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Hickory conducts overhaul on main propulsion engine

Posted: July 16, 2014 - 1:10pm
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At right, Petty Officer 1st Class Kevin Biggs and Petty Officer 2nd Class Chris Moe remove worn engine parts aboard the U.S. Coast Guard Cutter Hickory in Homer. Biggs and Moe are both machinery technicians who worked on the cutter’s top-end overhaul to prepare for the aids-to-navigation season.

As part of an in-port maintenance period this week, the Homer-based Coast Guard Cutter Hickory conducted a top-end overhaul of the port-side main propulsion engine for the first time since the cutter was commissioned in 2003.
The crew of the Hickory took advantage of scheduled maintenance time this month to complete various engineering repairs and top-side preservation projects. Completing this work will ready the cutter’s equipment for scheduled decommissioning of seasonal aids to navigation, which occurs every autumn.
The top-end overhaul is part of the required maintenance for the two 3,100 horsepower engines, which log thousands of hours of continuous operation while the cutter services buoys and shore aids to navigation throughout Alaska waterways, from Cook Inlet to the Kuskokwim River. The crew also completed a top-end overhaul of its starboard engine in March.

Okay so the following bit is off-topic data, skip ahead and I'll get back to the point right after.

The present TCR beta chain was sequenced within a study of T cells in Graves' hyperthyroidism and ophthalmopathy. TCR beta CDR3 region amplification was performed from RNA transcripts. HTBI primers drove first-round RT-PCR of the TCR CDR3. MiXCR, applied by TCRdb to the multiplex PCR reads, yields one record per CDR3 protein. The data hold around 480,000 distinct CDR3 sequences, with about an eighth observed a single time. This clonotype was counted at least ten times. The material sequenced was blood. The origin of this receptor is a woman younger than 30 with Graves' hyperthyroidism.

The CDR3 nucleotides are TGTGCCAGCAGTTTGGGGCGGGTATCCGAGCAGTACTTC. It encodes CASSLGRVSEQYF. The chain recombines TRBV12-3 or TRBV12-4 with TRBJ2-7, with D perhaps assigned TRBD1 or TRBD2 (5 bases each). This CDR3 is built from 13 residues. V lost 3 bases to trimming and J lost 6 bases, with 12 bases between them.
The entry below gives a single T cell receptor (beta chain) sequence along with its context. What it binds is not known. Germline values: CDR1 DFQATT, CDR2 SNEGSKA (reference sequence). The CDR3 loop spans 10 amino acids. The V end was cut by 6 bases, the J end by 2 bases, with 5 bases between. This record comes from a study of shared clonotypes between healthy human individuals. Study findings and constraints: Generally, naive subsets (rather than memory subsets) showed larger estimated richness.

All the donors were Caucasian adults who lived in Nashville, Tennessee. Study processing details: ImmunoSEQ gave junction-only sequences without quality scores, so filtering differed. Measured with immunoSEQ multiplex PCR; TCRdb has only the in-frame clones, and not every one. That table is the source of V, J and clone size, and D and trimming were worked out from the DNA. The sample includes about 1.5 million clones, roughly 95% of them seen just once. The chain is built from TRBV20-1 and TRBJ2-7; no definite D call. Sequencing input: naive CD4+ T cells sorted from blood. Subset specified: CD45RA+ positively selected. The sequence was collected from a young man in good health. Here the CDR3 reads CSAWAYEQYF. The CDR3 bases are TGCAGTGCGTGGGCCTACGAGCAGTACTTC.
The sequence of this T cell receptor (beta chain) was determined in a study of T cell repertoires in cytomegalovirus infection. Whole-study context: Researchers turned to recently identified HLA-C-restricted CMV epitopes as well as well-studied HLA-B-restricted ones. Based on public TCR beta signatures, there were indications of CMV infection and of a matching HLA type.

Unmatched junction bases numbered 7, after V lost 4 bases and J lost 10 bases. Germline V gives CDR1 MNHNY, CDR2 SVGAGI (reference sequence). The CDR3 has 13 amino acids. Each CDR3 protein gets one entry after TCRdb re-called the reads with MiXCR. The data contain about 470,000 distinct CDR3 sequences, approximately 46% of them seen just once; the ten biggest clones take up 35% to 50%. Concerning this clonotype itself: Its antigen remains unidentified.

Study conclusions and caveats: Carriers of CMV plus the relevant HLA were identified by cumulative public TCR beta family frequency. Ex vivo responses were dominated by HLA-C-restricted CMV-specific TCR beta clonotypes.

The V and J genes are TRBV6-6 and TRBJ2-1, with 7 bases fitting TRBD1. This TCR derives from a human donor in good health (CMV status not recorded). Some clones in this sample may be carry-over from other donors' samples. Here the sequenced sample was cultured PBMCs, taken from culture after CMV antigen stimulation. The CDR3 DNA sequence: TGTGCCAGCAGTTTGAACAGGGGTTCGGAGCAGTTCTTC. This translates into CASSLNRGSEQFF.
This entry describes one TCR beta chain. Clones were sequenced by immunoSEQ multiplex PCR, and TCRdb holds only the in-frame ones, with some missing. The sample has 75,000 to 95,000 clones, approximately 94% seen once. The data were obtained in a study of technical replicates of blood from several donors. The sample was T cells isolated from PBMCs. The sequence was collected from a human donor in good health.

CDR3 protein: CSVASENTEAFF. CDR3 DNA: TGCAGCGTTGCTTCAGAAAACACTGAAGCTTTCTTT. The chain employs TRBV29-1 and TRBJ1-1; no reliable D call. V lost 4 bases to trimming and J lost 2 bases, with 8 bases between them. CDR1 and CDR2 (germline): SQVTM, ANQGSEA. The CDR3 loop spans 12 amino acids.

“A top-end overhaul is an inspection of all the engine’s major components and replacement of several key engine parts,” said Petty Officer 1st Class Kevin Biggs, a machinery technician aboard the Hickory. “This includes cleaning the engine’s cylinder heads, rebuilding the turbocharger and replacing the engine’s raw water and jacket water pumps.”
Maintenance like the top-end overhaul is critical to the safe operation and performance of the engine and usually takes two or three weeks to complete.
“Statistics show that engine casualties and critical failures begin to increase around the 17,000 hour mark,” said Chief Warrant Officer Michael Kimberlin, the engineer officer aboard Hickory. “The Hickory’s engines have logged more than 19,000 hours of operation and are due for this critical maintenance.”
The Hickory is a 225-foot sea-going buoy tender whose primary mission is aids to navigation mostly around the Kenai Peninsula.

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